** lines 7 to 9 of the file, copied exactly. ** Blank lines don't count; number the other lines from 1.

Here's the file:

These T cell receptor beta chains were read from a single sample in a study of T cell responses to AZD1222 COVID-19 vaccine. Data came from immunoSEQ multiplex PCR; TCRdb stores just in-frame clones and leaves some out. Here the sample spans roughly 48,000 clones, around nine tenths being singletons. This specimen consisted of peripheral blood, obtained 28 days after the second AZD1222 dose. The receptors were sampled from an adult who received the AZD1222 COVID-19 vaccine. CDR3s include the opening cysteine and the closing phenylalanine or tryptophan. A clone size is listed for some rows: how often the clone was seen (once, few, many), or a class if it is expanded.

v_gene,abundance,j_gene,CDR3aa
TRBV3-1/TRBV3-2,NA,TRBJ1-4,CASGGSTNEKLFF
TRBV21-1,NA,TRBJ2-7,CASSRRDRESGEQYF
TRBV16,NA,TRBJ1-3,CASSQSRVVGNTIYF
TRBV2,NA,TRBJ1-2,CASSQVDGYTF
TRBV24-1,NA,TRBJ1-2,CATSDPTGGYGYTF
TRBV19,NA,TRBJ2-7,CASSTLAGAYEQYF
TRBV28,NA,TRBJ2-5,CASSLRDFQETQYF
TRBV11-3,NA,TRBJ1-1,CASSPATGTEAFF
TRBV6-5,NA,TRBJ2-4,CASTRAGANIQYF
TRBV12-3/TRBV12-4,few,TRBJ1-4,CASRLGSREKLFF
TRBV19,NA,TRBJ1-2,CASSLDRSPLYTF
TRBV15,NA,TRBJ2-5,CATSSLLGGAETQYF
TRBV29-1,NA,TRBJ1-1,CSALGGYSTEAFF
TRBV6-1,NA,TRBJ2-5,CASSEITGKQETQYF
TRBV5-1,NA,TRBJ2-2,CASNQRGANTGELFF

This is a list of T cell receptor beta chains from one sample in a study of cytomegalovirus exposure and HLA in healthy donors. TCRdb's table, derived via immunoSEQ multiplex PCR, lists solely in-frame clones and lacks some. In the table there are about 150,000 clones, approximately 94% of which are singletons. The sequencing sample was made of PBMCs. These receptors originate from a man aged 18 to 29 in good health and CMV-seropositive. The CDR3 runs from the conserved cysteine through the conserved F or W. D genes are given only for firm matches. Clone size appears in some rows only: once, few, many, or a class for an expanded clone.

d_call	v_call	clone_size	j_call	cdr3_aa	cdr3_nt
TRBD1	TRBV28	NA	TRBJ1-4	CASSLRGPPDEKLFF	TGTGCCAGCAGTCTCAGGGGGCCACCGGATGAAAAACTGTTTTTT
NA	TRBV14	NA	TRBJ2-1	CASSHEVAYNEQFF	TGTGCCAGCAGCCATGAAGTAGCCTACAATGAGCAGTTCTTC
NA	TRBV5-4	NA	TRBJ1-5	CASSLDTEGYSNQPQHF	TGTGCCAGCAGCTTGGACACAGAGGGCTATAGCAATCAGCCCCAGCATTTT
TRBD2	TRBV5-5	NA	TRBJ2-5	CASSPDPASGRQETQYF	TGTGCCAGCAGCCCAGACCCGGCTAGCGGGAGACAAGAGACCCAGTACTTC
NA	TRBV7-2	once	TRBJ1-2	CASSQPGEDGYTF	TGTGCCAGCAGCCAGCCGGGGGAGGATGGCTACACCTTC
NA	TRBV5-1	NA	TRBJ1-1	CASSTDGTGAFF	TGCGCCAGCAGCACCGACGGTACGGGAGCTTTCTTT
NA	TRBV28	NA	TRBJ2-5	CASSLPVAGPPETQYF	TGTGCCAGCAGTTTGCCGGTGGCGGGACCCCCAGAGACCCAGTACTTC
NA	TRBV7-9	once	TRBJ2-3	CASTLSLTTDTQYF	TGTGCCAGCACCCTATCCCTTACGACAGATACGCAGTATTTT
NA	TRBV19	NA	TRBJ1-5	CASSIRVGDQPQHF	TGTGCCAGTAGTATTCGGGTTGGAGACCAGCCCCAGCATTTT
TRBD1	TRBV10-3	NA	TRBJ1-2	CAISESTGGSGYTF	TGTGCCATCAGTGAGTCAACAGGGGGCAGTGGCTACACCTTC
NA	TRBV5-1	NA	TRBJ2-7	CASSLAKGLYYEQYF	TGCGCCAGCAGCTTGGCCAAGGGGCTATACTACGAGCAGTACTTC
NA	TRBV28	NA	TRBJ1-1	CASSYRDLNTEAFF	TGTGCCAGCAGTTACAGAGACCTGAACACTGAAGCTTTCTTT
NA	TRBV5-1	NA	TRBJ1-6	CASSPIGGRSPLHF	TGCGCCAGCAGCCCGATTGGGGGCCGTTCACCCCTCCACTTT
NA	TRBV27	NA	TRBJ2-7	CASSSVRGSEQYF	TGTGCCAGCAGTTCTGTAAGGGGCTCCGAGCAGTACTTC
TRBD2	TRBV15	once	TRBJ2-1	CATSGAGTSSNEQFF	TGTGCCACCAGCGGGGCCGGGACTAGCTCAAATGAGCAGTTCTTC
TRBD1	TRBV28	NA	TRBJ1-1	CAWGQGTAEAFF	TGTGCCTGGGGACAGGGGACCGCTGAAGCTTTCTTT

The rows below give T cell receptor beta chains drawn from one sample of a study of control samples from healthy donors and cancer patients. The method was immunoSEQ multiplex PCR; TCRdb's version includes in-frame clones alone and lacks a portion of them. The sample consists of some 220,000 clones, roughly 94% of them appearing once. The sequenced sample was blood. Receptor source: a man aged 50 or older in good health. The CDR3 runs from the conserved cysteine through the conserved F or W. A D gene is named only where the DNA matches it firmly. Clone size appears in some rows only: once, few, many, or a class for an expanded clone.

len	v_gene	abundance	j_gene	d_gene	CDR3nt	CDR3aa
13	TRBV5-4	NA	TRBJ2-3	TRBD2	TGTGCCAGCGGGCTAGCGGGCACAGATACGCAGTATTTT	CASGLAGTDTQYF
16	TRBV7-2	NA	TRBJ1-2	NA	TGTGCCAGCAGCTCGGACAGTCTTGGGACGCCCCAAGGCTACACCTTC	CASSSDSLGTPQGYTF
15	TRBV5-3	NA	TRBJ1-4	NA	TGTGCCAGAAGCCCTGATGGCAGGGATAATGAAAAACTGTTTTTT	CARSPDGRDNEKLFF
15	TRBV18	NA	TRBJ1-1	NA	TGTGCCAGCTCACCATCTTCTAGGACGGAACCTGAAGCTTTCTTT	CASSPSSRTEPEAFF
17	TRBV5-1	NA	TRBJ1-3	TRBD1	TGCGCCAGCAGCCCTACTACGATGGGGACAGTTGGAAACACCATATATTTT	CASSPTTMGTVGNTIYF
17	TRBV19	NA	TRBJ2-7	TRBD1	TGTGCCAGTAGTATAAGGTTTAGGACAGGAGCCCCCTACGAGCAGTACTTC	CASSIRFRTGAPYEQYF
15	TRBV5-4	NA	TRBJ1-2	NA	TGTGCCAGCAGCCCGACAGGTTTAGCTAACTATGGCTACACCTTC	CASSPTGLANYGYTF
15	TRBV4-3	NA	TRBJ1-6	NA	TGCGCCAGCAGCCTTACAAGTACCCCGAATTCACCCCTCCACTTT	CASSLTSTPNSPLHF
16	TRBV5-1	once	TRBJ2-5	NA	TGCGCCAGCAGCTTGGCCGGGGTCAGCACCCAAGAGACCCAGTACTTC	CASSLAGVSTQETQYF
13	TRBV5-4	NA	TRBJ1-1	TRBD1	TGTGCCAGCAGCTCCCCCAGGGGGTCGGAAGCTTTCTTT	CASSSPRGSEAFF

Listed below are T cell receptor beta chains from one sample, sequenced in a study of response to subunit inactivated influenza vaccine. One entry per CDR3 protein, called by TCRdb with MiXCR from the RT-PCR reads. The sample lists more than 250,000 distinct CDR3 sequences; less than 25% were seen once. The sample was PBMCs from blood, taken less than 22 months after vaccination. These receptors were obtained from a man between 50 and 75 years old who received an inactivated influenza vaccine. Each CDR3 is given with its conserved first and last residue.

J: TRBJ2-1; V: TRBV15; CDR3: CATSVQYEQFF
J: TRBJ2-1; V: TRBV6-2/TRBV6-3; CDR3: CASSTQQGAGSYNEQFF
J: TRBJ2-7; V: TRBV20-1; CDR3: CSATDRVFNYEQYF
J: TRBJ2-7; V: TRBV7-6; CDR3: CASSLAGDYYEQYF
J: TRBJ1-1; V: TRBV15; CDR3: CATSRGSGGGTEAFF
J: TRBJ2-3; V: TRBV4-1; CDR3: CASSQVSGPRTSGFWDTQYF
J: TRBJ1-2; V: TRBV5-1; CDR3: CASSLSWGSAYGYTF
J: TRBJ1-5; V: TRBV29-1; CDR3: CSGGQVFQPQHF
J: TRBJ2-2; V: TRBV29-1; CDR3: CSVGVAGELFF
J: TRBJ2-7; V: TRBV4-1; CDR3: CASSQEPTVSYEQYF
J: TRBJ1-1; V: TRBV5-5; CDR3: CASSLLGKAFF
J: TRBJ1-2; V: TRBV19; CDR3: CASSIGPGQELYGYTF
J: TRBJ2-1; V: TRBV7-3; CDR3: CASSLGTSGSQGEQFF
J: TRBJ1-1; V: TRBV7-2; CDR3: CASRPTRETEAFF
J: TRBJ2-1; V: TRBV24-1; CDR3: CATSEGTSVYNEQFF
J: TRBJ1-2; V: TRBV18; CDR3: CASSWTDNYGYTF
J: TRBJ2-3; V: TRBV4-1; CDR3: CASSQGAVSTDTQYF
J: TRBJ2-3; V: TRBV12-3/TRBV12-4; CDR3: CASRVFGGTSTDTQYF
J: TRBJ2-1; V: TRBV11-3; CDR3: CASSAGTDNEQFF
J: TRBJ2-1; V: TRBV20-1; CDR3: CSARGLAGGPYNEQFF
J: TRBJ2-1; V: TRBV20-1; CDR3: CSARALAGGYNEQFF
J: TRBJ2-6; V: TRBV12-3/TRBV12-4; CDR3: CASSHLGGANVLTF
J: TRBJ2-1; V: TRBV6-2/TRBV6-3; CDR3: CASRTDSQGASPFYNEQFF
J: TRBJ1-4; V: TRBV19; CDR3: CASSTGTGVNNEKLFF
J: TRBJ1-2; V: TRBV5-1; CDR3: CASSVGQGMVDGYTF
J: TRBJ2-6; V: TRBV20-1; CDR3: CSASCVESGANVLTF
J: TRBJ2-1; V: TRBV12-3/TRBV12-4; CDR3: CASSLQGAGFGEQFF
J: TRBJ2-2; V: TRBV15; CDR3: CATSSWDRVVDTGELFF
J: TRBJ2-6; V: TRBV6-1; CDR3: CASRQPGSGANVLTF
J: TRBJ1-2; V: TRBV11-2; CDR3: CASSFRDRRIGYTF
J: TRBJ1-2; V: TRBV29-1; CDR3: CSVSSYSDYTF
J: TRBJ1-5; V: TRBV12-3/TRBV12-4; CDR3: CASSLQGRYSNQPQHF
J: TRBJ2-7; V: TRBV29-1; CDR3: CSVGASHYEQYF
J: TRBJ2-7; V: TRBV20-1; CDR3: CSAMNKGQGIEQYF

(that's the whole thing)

TRBV24-1,NA,TRBJ1-2,CATSDPTGGYGYTF
TRBV19,NA,TRBJ2-7,CASSTLAGAYEQYF
TRBV28,NA,TRBJ2-5,CASSLRDFQETQYF